Mr. W: The basic thing is I finally realized that I hit the depths. I could not go any lower. And at that time, I realized that I needed to do something, and I needed to help myself and that's one of the things about a compulsive gambler, he or she needs to get to the bottom of their desperation and everything else and be able to seek help. And that was the point that I really realized that I needed help. So, at that point, I decided to go into Gamblers Anonymous and seek help and was very fortunate to get it there.

CHIDEYA: Did you just find them because, you know, you looked them up or how did you find out about the group that seems to have turned your life around?

Mr. W: Well, you know, it's very simple. In the casinos and everything else, they do have numbers, and they do have little signs up saying that if you have a gambling problem call this number. But I had heard about it and many times I walked right those signs, and I've laughed and said I have no gambling problem. But this particular time, the last time I walked out of a casino with my head low and losing all my money for who knows how many times, I wrote that number down and the next morning I called it. And it happened to be a Thursday morning and I called the number, talked to the people there and they told me that there was a meeting at Thursday evening. And I found my way to that meeting and from there they've taken it, and I've been going ever since.

CHIDEYA: Do you think that gambling - we talked a little bit earlier with the doctors about, you know, things like chemical addiction, do you believe that gambling is a hardwired addiction in your brain?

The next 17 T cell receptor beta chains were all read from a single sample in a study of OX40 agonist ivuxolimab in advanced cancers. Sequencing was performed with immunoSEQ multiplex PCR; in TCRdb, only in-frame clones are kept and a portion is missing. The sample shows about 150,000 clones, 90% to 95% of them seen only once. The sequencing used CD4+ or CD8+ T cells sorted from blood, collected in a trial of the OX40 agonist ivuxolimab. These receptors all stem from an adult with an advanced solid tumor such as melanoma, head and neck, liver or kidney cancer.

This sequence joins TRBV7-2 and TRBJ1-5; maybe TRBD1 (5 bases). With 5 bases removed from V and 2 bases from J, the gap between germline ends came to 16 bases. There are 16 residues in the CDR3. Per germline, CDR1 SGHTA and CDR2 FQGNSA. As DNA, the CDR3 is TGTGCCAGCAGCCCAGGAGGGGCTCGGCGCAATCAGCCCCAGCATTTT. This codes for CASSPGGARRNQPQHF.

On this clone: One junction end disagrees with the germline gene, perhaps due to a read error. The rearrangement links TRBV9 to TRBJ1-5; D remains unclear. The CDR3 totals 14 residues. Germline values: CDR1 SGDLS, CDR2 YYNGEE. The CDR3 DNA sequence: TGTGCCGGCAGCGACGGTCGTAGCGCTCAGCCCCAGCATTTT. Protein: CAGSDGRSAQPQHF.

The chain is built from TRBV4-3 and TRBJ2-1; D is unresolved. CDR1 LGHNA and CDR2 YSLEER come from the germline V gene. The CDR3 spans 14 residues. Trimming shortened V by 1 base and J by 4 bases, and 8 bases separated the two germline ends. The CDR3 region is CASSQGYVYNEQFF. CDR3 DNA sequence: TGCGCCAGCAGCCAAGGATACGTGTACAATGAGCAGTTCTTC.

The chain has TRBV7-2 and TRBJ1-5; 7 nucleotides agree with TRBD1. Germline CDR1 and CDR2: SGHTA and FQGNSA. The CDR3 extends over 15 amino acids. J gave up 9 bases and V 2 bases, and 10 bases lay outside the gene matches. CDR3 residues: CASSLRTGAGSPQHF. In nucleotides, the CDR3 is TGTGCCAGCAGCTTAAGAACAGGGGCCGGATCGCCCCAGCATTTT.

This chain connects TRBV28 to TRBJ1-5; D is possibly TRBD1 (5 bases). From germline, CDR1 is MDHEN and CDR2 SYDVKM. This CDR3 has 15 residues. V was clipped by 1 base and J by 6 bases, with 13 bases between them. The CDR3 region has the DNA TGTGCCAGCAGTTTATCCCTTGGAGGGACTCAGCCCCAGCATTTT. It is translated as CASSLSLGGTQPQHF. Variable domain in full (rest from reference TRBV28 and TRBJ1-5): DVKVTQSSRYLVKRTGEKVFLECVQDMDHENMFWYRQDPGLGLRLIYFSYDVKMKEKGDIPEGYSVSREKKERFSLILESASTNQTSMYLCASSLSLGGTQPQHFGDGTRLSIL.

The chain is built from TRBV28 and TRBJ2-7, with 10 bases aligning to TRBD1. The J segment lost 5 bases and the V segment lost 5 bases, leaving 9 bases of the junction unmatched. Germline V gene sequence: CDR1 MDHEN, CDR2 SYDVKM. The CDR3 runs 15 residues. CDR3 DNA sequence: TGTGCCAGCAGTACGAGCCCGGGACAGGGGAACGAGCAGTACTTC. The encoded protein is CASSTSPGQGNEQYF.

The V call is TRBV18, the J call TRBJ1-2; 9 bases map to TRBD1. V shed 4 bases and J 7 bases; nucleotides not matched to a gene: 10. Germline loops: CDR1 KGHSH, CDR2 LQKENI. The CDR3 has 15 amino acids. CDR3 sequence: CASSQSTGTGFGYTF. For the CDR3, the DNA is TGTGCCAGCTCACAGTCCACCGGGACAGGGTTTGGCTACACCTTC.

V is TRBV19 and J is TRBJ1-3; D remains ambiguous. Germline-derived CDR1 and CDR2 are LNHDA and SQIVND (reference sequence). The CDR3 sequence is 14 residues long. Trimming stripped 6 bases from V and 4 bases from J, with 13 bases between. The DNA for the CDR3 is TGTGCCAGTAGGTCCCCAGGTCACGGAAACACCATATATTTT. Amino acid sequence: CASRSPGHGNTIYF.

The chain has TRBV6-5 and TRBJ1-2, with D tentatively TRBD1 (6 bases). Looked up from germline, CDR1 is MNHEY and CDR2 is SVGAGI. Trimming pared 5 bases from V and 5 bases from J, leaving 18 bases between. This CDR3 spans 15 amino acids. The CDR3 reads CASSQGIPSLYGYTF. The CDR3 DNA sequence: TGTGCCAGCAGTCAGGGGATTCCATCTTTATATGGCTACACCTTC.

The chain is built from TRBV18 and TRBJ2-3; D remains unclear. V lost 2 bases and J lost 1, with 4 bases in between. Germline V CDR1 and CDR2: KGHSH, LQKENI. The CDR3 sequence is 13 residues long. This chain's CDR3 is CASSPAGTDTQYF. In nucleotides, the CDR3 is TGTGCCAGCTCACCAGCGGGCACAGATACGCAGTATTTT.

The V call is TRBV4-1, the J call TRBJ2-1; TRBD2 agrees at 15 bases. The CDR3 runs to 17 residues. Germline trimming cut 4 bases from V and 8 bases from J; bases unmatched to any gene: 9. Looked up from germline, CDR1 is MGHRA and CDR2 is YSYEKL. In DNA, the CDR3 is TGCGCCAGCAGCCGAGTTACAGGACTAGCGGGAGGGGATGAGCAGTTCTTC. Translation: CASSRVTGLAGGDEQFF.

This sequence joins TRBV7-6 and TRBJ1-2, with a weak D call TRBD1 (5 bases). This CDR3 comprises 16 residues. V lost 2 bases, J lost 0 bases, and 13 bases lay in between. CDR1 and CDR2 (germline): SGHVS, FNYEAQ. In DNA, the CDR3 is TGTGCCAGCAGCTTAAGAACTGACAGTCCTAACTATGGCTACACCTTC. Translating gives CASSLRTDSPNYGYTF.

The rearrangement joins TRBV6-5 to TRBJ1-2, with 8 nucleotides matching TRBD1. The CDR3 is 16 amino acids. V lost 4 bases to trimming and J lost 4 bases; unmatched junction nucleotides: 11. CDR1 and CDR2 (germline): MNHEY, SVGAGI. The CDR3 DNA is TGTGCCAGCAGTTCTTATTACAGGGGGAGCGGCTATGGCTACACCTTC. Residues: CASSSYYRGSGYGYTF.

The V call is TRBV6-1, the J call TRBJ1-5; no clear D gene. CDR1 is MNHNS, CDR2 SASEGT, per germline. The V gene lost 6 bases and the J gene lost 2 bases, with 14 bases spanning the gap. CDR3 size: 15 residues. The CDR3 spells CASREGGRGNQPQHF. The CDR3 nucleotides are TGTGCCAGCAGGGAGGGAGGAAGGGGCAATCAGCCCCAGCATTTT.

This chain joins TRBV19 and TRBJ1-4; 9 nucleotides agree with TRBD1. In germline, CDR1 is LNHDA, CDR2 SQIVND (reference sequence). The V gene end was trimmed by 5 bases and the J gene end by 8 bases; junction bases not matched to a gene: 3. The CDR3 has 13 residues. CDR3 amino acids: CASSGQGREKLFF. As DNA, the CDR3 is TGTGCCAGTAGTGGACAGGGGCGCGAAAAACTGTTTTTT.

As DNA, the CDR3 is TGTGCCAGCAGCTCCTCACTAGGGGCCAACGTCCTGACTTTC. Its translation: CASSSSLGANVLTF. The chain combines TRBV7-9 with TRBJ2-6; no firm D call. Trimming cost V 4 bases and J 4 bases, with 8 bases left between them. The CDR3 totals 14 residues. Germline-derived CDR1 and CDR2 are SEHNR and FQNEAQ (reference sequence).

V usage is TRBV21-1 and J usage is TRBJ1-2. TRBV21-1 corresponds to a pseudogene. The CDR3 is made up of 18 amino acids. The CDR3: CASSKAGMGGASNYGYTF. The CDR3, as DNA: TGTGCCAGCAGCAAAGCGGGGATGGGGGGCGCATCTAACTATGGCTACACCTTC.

Mr. W: Well, I wouldn't - I'm not quite sure hardwired. I know it's an addiction, I don't believe that there's something up there that's gene or something like that. But through repetition of gambling and other things and mindset with the brain and everything else, there is something that's up there that says that I am a compulsive gambler. And given the chance to go back, I will do it again. That's for sure. So, there is something there.

CHIDEYA: Do you consider yourself still an addict?

Mr. W: Yes. I will be a compulsive gambler until the day that I die.

CHIDEYA: So, how - what changes have you made in your behavior specifically to avoid going back to where you were?

Mr. W: Well, that's the good thing about the program. We do have a recovery program. We do have people in there that help with financial situation, emotional situations, etc. I needed to have completed the 12 steps of recovery and on a continuous basis at least 2 meetings per week. I need to know what the other people who are coming in or still suffering and that the disease is still out there. And by attending meetings, I will always know and I will never forget that compulsive gambling still exists for the compulsive gambler.

CHIDEYA: Well, sir, thank you for sharing your story with us.

Mr. W.: Thank you for having me again.

CHIDEYA: Jonny W. is a member of Gamblers Anonymous, and he joined us in our studios here at NPR West.